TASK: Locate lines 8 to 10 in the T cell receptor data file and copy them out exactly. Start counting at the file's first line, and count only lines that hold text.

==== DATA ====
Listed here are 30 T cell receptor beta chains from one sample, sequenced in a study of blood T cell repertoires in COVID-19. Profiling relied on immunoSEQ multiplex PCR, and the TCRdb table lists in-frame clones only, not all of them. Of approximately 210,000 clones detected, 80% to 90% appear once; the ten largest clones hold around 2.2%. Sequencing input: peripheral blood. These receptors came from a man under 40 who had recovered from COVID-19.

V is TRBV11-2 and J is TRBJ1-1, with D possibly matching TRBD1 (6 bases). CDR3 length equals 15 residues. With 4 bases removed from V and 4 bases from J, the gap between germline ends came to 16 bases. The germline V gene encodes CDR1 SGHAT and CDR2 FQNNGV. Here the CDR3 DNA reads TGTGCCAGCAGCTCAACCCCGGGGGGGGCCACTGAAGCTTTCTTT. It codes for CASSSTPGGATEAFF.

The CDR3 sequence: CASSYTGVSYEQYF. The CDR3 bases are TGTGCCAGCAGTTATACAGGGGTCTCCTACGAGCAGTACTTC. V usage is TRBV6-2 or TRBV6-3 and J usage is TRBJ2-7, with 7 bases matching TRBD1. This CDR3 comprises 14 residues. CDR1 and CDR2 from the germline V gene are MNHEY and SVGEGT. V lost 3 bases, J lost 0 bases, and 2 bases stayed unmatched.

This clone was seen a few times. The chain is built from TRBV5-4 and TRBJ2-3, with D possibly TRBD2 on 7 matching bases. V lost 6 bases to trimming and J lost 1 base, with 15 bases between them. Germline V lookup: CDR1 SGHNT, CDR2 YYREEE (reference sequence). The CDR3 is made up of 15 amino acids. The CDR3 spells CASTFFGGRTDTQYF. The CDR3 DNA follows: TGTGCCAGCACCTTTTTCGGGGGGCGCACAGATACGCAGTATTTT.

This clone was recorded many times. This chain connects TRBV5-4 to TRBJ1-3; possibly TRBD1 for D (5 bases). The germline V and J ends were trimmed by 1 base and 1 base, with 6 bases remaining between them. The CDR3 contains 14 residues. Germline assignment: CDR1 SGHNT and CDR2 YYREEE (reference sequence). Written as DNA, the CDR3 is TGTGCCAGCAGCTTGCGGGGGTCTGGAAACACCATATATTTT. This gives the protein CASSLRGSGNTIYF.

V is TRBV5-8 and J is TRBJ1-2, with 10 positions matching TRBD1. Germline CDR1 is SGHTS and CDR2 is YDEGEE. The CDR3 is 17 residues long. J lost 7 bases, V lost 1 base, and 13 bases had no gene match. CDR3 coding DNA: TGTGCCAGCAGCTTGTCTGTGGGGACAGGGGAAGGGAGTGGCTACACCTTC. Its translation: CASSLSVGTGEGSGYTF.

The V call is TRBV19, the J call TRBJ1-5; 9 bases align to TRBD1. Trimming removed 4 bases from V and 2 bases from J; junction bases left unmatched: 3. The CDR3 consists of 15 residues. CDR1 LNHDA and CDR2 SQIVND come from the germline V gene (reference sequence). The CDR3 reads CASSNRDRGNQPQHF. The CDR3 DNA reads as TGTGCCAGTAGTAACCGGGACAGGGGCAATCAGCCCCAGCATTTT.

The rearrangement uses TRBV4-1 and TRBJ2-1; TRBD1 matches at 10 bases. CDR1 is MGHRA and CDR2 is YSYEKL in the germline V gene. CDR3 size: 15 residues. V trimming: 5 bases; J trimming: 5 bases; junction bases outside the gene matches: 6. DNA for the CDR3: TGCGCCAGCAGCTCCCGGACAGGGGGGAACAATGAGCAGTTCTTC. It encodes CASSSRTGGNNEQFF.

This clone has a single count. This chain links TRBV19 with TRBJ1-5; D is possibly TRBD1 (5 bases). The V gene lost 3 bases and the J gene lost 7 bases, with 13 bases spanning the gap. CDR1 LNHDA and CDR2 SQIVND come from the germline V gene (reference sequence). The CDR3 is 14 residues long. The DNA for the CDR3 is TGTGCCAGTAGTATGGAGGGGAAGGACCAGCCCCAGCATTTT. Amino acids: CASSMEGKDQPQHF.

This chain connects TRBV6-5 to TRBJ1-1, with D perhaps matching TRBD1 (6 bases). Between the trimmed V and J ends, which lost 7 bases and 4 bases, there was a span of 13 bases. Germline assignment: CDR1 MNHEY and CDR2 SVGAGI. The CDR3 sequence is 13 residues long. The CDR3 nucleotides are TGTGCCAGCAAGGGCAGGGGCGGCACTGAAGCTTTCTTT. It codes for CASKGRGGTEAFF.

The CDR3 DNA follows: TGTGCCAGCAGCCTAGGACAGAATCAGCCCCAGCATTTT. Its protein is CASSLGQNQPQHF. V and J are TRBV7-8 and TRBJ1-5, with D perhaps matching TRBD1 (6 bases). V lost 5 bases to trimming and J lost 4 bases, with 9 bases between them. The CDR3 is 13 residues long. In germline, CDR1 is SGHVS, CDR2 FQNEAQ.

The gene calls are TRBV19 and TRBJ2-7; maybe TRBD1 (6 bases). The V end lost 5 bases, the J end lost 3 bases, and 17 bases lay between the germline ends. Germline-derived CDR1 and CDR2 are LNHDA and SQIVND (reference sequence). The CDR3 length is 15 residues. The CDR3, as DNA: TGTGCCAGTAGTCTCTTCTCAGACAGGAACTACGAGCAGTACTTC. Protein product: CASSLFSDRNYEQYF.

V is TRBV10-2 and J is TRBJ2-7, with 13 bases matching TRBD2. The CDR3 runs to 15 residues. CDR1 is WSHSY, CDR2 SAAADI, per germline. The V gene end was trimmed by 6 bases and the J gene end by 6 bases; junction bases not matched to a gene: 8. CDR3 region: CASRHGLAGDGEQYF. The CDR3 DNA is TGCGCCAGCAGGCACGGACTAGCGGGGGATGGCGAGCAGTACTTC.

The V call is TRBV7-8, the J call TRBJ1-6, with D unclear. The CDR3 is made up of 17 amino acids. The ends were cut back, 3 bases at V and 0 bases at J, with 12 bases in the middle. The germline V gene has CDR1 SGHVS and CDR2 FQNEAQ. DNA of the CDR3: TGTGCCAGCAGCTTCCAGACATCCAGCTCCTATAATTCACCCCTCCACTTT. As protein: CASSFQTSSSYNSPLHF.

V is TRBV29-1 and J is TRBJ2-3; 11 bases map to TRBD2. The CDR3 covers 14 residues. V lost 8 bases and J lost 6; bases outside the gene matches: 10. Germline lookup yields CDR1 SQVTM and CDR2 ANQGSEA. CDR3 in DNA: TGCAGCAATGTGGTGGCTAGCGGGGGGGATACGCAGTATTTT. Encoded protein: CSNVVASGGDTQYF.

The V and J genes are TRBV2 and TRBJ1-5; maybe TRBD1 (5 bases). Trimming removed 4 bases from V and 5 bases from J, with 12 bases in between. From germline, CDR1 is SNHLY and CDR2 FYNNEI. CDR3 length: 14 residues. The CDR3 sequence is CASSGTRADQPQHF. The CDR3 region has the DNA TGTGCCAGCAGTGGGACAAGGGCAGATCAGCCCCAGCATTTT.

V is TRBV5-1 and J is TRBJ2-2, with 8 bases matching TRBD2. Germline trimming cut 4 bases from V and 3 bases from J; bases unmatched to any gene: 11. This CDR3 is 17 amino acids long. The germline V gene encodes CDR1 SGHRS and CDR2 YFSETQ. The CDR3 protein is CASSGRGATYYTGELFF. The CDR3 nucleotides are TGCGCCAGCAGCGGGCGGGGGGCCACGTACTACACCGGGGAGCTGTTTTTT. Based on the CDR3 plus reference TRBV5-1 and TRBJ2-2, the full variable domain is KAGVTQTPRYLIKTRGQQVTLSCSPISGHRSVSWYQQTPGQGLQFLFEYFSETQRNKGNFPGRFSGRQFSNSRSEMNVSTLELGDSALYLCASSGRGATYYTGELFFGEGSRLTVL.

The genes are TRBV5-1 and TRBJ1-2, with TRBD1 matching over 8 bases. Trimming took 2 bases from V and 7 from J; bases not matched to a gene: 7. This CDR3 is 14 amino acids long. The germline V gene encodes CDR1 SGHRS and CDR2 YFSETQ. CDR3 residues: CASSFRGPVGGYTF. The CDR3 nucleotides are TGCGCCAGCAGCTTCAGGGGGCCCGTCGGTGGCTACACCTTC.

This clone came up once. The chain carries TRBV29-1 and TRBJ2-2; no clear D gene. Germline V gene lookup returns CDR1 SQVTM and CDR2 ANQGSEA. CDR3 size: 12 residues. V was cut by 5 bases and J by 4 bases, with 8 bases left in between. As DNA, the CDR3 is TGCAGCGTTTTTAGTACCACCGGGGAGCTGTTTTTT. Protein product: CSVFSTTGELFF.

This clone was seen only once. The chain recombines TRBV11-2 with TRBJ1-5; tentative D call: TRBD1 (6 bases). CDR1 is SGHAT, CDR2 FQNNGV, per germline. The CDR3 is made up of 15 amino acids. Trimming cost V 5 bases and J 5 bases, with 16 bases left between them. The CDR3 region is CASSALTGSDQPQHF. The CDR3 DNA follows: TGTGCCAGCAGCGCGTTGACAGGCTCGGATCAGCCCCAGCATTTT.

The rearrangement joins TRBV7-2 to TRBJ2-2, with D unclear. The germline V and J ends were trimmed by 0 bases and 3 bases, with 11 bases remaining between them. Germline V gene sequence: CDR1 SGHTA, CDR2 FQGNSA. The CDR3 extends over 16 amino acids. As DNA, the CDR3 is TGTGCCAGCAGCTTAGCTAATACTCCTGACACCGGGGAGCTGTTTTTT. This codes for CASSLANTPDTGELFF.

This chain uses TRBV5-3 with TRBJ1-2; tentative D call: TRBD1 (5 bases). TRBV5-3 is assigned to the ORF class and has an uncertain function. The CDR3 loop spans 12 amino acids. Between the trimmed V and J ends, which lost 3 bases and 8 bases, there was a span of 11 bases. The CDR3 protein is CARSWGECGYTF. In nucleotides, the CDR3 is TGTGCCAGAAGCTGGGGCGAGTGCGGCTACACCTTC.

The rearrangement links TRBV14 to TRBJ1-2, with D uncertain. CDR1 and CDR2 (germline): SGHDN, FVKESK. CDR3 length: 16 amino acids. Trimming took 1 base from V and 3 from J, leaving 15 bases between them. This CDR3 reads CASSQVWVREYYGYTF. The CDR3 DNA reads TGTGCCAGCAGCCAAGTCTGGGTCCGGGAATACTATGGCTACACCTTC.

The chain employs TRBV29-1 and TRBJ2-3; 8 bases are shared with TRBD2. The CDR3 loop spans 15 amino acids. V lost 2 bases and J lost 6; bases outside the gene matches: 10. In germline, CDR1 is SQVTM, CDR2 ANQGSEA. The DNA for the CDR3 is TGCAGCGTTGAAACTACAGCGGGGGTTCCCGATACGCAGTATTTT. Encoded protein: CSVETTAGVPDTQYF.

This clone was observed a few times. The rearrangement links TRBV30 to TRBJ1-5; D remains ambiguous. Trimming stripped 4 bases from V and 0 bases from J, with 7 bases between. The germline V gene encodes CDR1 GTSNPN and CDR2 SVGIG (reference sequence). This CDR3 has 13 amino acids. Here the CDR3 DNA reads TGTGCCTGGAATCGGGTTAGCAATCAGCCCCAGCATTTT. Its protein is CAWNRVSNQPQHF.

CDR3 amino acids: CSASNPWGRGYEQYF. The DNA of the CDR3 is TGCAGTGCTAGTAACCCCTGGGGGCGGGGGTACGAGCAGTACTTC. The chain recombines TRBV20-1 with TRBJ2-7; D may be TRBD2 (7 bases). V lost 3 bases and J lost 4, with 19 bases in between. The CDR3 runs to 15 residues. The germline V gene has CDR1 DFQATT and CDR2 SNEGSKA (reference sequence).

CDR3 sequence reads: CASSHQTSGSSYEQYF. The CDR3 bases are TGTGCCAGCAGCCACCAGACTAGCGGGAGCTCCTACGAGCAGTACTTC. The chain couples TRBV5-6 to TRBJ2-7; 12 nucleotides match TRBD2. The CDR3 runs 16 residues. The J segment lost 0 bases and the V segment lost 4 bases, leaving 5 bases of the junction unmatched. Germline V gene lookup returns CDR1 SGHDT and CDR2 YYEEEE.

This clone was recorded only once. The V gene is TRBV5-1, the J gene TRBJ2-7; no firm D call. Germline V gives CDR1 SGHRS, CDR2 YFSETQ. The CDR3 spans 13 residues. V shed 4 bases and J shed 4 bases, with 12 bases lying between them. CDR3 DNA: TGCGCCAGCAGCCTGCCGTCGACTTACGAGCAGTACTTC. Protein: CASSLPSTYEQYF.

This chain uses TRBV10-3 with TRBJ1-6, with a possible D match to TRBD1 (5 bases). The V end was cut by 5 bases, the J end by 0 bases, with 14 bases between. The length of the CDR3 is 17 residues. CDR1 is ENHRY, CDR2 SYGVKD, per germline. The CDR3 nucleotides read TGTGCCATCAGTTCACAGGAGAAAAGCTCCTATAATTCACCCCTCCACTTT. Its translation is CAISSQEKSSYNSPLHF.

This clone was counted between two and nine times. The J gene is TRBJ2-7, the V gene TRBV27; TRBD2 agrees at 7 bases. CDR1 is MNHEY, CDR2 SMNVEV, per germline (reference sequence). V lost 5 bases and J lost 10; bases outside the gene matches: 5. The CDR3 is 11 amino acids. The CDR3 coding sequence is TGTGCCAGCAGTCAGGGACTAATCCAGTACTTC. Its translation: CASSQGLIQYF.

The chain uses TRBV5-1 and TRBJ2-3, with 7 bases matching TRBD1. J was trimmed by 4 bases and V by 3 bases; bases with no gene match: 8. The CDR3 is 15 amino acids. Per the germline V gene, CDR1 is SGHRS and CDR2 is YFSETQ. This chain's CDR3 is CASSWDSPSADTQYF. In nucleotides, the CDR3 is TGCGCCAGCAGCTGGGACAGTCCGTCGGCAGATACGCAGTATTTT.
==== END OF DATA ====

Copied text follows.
The rearrangement uses TRBV4-1 and TRBJ2-1; TRBD1 matches at 10 bases. CDR1 is MGHRA and CDR2 is YSYEKL in the germline V gene. CDR3 size: 15 residues. V trimming: 5 bases; J trimming: 5 bases; junction bases outside the gene matches: 6. DNA for the CDR3: TGCGCCAGCAGCTCCCGGACAGGGGGGAACAATGAGCAGTTCTTC. It encodes CASSSRTGGNNEQFF.

This clone has a single count. This chain links TRBV19 with TRBJ1-5; D is possibly TRBD1 (5 bases). The V gene lost 3 bases and the J gene lost 7 bases, with 13 bases spanning the gap. CDR1 LNHDA and CDR2 SQIVND come from the germline V gene (reference sequence). The CDR3 is 14 residues long. The DNA for the CDR3 is TGTGCCAGTAGTATGGAGGGGAAGGACCAGCCCCAGCATTTT. Amino acids: CASSMEGKDQPQHF.

This chain connects TRBV6-5 to TRBJ1-1, with D perhaps matching TRBD1 (6 bases). Between the trimmed V and J ends, which lost 7 bases and 4 bases, there was a span of 13 bases. Germline assignment: CDR1 MNHEY and CDR2 SVGAGI. The CDR3 sequence is 13 residues long. The CDR3 nucleotides are TGTGCCAGCAAGGGCAGGGGCGGCACTGAAGCTTTCTTT. It codes for CASKGRGGTEAFF.